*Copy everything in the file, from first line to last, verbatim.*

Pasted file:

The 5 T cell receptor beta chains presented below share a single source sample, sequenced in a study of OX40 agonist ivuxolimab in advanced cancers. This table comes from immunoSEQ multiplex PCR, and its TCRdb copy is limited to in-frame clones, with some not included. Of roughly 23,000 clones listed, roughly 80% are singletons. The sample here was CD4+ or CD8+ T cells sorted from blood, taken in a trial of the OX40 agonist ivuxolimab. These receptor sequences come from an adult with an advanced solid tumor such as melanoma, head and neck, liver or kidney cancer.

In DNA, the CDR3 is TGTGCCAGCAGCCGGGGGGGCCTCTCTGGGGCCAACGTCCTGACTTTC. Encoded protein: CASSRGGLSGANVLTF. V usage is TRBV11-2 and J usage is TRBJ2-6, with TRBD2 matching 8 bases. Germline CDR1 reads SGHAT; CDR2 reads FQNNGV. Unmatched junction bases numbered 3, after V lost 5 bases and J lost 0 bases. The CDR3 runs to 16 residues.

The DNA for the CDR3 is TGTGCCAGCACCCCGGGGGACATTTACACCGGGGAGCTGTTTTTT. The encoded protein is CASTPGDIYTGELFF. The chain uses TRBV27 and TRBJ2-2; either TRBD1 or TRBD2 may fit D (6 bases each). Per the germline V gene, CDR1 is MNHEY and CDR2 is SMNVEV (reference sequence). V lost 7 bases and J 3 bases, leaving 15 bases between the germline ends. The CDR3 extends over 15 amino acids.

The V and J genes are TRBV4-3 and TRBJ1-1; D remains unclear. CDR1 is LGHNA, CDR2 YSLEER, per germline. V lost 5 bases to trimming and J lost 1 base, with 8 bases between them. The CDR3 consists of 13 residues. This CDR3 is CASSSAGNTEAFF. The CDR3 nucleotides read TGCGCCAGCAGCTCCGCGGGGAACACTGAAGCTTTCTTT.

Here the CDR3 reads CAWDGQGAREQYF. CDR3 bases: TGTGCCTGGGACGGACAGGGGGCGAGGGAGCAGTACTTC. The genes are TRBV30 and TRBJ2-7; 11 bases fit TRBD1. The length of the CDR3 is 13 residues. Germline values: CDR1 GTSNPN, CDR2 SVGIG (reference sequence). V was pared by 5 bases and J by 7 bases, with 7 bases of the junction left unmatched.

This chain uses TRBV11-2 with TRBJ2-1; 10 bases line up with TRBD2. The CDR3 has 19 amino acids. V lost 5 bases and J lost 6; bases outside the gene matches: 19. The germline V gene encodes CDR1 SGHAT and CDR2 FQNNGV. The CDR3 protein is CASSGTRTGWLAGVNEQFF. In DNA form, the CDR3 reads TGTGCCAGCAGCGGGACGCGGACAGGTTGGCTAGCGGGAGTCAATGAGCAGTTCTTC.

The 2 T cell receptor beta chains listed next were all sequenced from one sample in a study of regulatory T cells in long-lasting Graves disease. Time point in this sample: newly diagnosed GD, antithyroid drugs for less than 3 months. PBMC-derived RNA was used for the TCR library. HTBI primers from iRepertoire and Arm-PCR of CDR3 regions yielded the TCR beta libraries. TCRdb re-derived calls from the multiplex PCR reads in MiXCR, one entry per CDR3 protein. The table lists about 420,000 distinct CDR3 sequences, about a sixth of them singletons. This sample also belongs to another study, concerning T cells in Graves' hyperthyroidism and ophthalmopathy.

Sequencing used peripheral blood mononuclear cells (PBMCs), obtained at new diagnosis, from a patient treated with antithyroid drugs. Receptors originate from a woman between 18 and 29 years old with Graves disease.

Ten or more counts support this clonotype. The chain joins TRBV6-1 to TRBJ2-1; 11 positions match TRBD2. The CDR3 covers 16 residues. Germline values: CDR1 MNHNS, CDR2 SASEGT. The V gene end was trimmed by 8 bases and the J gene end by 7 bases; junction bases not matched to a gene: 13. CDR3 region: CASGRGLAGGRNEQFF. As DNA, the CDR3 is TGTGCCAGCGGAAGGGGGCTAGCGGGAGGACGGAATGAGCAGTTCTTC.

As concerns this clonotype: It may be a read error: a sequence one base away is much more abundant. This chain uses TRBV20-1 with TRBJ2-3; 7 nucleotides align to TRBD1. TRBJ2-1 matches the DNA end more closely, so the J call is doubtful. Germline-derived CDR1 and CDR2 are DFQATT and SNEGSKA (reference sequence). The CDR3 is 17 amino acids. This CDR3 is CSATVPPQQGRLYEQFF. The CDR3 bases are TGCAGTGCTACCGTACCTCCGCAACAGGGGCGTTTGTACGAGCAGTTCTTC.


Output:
The 5 T cell receptor beta chains presented below share a single source sample, sequenced in a study of OX40 agonist ivuxolimab in advanced cancers. This table comes from immunoSEQ multiplex PCR, and its TCRdb copy is limited to in-frame clones, with some not included. Of roughly 23,000 clones listed, roughly 80% are singletons. The sample here was CD4+ or CD8+ T cells sorted from blood, taken in a trial of the OX40 agonist ivuxolimab. These receptor sequences come from an adult with an advanced solid tumor such as melanoma, head and neck, liver or kidney cancer.

In DNA, the CDR3 is TGTGCCAGCAGCCGGGGGGGCCTCTCTGGGGCCAACGTCCTGACTTTC. Encoded protein: CASSRGGLSGANVLTF. V usage is TRBV11-2 and J usage is TRBJ2-6, with TRBD2 matching 8 bases. Germline CDR1 reads SGHAT; CDR2 reads FQNNGV. Unmatched junction bases numbered 3, after V lost 5 bases and J lost 0 bases. The CDR3 runs to 16 residues.

The DNA for the CDR3 is TGTGCCAGCACCCCGGGGGACATTTACACCGGGGAGCTGTTTTTT. The encoded protein is CASTPGDIYTGELFF. The chain uses TRBV27 and TRBJ2-2; either TRBD1 or TRBD2 may fit D (6 bases each). Per the germline V gene, CDR1 is MNHEY and CDR2 is SMNVEV (reference sequence). V lost 7 bases and J 3 bases, leaving 15 bases between the germline ends. The CDR3 extends over 15 amino acids.

The V and J genes are TRBV4-3 and TRBJ1-1; D remains unclear. CDR1 is LGHNA, CDR2 YSLEER, per germline. V lost 5 bases to trimming and J lost 1 base, with 8 bases between them. The CDR3 consists of 13 residues. This CDR3 is CASSSAGNTEAFF. The CDR3 nucleotides read TGCGCCAGCAGCTCCGCGGGGAACACTGAAGCTTTCTTT.

Here the CDR3 reads CAWDGQGAREQYF. CDR3 bases: TGTGCCTGGGACGGACAGGGGGCGAGGGAGCAGTACTTC. The genes are TRBV30 and TRBJ2-7; 11 bases fit TRBD1. The length of the CDR3 is 13 residues. Germline values: CDR1 GTSNPN, CDR2 SVGIG (reference sequence). V was pared by 5 bases and J by 7 bases, with 7 bases of the junction left unmatched.

This chain uses TRBV11-2 with TRBJ2-1; 10 bases line up with TRBD2. The CDR3 has 19 amino acids. V lost 5 bases and J lost 6; bases outside the gene matches: 19. The germline V gene encodes CDR1 SGHAT and CDR2 FQNNGV. The CDR3 protein is CASSGTRTGWLAGVNEQFF. In DNA form, the CDR3 reads TGTGCCAGCAGCGGGACGCGGACAGGTTGGCTAGCGGGAGTCAATGAGCAGTTCTTC.

The 2 T cell receptor beta chains listed next were all sequenced from one sample in a study of regulatory T cells in long-lasting Graves disease. Time point in this sample: newly diagnosed GD, antithyroid drugs for less than 3 months. PBMC-derived RNA was used for the TCR library. HTBI primers from iRepertoire and Arm-PCR of CDR3 regions yielded the TCR beta libraries. TCRdb re-derived calls from the multiplex PCR reads in MiXCR, one entry per CDR3 protein. The table lists about 420,000 distinct CDR3 sequences, about a sixth of them singletons. This sample also belongs to another study, concerning T cells in Graves' hyperthyroidism and ophthalmopathy.

Sequencing used peripheral blood mononuclear cells (PBMCs), obtained at new diagnosis, from a patient treated with antithyroid drugs. Receptors originate from a woman between 18 and 29 years old with Graves disease.

Ten or more counts support this clonotype. The chain joins TRBV6-1 to TRBJ2-1; 11 positions match TRBD2. The CDR3 covers 16 residues. Germline values: CDR1 MNHNS, CDR2 SASEGT. The V gene end was trimmed by 8 bases and the J gene end by 7 bases; junction bases not matched to a gene: 13. CDR3 region: CASGRGLAGGRNEQFF. As DNA, the CDR3 is TGTGCCAGCGGAAGGGGGCTAGCGGGAGGACGGAATGAGCAGTTCTTC.

As concerns this clonotype: It may be a read error: a sequence one base away is much more abundant. This chain uses TRBV20-1 with TRBJ2-3; 7 nucleotides align to TRBD1. TRBJ2-1 matches the DNA end more closely, so the J call is doubtful. Germline-derived CDR1 and CDR2 are DFQATT and SNEGSKA (reference sequence). The CDR3 is 17 amino acids. This CDR3 is CSATVPPQQGRLYEQFF. The CDR3 bases are TGCAGTGCTACCGTACCTCCGCAACAGGGGCGTTTGTACGAGCAGTTCTTC.